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Founding Brothers' Impact on America

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From the beginning of time man has looked up to their leaders. In ancient times they were viewed with a taste of divinity. From the God-emperors of Japan, to the divine-right kings of Europe, the people believed that their leaders where at the very least Gods chosen ruler, and at the most, God himself. The idea that leaders are just men is a relatively new idea. This is the opinion expressed in Joseph Ellis's book Founding Brothers. In the book, Ellis makes the claim that the Revolution generation was comprised of men, men that made history, maybe, but men never-the-less.

The backbone of Ellis's book is that the "founding brothers" were mortal. They were human. While they might seem like Zeus and the other Greek gods, they were still just men. They made mistakes. They were inherently flawed. This view is completely revolutionary in itself from the previous history of mankind. For centuries kings, queens, and emperors had been revered as the direct choice of God at the least. When they spoke, God was speaking through them. Their commands were unquestionable, and to be followed with absolute loyalty. After all, who would dare challenge the will of God? Ellis, however, takes the other approach. That these founding fathers were not super men; they may have raised to the occasion and changed history, however, they are still just men. The most prime example of the humanistic (a reference to the inherently flawed aspect of man, not the philosophical movement) nature of the founding brothers is the dual between Alexander Hamilton and Aaron Burr. The tragic tale is that of two men who let their pride get the best of them. Neither one of them could stand to back down from the other. Neither one of them dared to take the easy way out and just apologize for their actions. Instead they allowed the sour feelings towards each other simmer and grow until blood was shed. They let their hate grow until it consumed them and one man's life was lost and the other was ruined. The clash of personalities is not limited to Hamilton and Burr. Adam and Jefferson have a historic clash that nearly separates these two Revolutionary War friends forever. These were two men that came together to pen the Declaration of Independence. They stood ready to hang side-by-side should the war go against them. And once their dream is realized and a new nation is formed, they turn on each other. Ignoring the fact that united, they have done the impossible, these two founding brothers each accuse the other of betraying what they fought to create. They let partisan politics become such a barrier between them that they couldn't even write letters to each other for some time, and relied on mediators and third parties to bridge the gap. Luckily this feud did not end in bloodshed, but rather in a reconciliation. But again we see not the qualities of a deity or superhero, but the qualities of a human in these founding brothers.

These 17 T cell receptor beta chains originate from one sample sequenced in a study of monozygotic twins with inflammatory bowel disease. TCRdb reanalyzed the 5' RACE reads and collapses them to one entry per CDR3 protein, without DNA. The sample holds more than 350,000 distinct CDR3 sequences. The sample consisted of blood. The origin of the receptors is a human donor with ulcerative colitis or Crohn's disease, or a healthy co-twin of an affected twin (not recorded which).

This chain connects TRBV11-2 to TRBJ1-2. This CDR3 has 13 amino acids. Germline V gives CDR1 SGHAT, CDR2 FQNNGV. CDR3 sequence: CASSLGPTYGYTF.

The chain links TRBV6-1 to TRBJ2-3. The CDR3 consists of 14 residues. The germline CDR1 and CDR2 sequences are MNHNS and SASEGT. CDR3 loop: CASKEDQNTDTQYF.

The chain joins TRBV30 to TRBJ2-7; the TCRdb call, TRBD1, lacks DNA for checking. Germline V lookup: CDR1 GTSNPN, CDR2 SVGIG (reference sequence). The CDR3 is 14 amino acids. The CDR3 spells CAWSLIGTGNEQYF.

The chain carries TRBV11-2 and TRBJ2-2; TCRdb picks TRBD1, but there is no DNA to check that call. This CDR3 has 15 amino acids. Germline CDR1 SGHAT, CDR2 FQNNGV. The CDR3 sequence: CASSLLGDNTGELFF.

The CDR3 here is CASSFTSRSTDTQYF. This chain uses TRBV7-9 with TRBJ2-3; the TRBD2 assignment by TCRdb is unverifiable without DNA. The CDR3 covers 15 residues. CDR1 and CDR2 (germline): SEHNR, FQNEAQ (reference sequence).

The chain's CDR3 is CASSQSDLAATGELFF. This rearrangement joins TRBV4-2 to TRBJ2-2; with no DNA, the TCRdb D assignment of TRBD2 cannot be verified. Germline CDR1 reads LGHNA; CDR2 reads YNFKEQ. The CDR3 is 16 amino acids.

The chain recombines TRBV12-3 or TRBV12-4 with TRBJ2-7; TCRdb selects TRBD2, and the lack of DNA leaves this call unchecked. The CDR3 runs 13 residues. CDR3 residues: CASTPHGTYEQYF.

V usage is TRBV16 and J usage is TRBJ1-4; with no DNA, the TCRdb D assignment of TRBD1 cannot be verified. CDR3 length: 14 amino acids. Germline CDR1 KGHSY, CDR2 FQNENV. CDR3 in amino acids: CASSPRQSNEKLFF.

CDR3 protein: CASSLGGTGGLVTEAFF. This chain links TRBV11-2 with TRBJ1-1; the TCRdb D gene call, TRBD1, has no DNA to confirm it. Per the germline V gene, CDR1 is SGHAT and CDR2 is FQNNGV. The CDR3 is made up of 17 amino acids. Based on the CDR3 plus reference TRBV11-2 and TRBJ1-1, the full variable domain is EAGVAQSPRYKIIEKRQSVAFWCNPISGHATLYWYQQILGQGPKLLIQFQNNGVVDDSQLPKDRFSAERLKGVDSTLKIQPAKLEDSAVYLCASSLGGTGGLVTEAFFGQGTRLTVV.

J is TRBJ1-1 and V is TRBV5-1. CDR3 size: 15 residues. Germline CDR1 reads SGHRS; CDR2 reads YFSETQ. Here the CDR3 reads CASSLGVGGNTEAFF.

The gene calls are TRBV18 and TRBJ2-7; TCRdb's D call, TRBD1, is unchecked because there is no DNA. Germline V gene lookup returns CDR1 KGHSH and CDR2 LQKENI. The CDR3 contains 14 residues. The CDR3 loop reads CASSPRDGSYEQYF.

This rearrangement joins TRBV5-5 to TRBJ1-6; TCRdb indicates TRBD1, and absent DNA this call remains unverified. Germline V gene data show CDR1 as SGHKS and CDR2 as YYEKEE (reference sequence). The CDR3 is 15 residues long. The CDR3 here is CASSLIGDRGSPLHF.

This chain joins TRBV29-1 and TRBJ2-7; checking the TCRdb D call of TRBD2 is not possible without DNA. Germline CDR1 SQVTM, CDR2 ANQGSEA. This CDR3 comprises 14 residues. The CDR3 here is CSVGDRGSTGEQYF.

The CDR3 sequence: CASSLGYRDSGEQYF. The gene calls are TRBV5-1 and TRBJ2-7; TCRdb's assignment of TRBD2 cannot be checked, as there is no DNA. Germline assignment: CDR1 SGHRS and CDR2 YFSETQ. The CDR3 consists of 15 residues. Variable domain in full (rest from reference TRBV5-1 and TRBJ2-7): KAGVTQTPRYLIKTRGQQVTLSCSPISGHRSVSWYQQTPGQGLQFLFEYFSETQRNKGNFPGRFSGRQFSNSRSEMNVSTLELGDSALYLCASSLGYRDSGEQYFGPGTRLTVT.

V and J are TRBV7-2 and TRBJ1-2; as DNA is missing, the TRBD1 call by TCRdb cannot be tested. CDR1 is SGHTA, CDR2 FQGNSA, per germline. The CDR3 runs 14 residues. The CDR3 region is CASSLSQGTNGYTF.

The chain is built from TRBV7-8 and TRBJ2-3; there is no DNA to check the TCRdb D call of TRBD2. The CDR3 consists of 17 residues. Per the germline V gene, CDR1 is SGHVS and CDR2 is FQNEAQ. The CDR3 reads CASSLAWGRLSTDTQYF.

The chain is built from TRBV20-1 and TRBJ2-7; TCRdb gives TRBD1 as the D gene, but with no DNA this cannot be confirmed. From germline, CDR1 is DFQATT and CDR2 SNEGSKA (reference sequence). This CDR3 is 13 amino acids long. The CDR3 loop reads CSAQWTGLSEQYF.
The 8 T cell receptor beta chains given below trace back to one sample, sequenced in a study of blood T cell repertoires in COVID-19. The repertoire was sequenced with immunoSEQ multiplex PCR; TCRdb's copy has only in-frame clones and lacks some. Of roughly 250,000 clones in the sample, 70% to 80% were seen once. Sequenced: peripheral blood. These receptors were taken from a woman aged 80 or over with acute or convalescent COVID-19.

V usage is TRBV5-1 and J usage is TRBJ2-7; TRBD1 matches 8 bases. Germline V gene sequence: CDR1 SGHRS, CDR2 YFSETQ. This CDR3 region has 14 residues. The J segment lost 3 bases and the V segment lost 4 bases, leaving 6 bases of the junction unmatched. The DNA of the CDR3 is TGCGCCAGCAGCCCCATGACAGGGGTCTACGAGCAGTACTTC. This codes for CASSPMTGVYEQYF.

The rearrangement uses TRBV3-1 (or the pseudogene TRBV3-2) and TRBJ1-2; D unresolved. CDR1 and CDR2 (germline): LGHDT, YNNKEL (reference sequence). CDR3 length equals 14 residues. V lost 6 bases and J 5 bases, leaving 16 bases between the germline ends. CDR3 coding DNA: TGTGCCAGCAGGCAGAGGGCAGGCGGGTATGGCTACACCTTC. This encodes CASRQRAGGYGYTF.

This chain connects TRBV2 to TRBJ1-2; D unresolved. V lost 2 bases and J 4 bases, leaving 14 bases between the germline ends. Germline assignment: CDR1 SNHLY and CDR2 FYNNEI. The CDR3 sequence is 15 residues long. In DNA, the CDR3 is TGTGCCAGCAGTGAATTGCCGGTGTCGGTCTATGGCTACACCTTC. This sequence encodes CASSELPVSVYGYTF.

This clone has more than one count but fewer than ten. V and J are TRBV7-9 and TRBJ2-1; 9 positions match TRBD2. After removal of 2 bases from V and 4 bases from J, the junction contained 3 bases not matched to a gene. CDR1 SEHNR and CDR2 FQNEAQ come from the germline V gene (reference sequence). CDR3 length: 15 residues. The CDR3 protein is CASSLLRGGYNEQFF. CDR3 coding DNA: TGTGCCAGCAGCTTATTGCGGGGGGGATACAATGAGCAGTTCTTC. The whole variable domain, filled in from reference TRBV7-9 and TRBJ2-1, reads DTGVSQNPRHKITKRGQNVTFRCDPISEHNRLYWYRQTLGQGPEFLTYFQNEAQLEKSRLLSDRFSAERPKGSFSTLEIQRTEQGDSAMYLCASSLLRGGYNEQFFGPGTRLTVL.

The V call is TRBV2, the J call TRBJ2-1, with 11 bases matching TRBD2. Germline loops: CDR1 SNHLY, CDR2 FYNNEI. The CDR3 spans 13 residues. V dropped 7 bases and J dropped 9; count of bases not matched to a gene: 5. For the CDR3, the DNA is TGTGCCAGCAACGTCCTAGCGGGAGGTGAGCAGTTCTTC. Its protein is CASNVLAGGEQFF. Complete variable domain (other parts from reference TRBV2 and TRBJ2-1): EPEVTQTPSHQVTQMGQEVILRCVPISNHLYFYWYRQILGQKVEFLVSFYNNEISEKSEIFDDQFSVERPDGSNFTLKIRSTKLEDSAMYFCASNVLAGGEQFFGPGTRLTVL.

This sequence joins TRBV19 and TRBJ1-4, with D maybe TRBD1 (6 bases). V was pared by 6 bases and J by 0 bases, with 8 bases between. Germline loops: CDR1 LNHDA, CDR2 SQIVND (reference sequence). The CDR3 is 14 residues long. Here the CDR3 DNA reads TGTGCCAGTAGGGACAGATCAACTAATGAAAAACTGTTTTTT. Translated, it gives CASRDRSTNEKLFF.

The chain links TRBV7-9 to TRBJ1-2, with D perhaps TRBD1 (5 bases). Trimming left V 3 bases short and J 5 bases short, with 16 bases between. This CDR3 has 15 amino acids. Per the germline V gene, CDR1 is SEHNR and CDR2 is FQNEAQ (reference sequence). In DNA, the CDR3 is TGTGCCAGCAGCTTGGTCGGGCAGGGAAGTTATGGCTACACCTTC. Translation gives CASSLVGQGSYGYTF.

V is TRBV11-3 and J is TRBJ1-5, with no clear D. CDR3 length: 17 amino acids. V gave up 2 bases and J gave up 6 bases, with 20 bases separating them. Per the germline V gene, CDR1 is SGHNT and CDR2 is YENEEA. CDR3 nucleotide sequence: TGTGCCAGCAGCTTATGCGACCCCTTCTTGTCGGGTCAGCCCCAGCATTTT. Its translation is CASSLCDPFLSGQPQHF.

The flip side of Ellis's argument is that despite the fact that these were ordinary people, they managed to overcome their human inadequacies and change the course of history. The one founding brother that stands above the rest in this area is the legendary father-of-the-country himself, George Washington. Even in his own days, Washington was untouchable. Several people tried to move against him, and they found themselves at the end of their political life. Washington's fame, however, was well deserved. Washington was accomplishing the impossible, and none other than King George the III remarked that Washington was, "the greatest man in the world," (Ellis 130) At the end of the Revolutionary War, the army was prepared to appoint Washington an "American Caesar," (Ellis 130). Washington rejected in such dramatic and moving fashion, that not only did the plotters not turn on him, but they abandoned their plot altogether and once again put their faith in the great experiment that was the budding US government. Washington's greatness is better exemplified not by his sway over his soldiers, but by his integrity. The significance of Washington retiring is lost on many today, but in the time it was extremely significant. He knew that he was setting the precedent for the passage of power from one president to the next. He could have very easily continued to hold power until his death. There was no amendment restricting him to only two terms, and he had the popularity. However, Washington peacefully stepped down after a mere two terms



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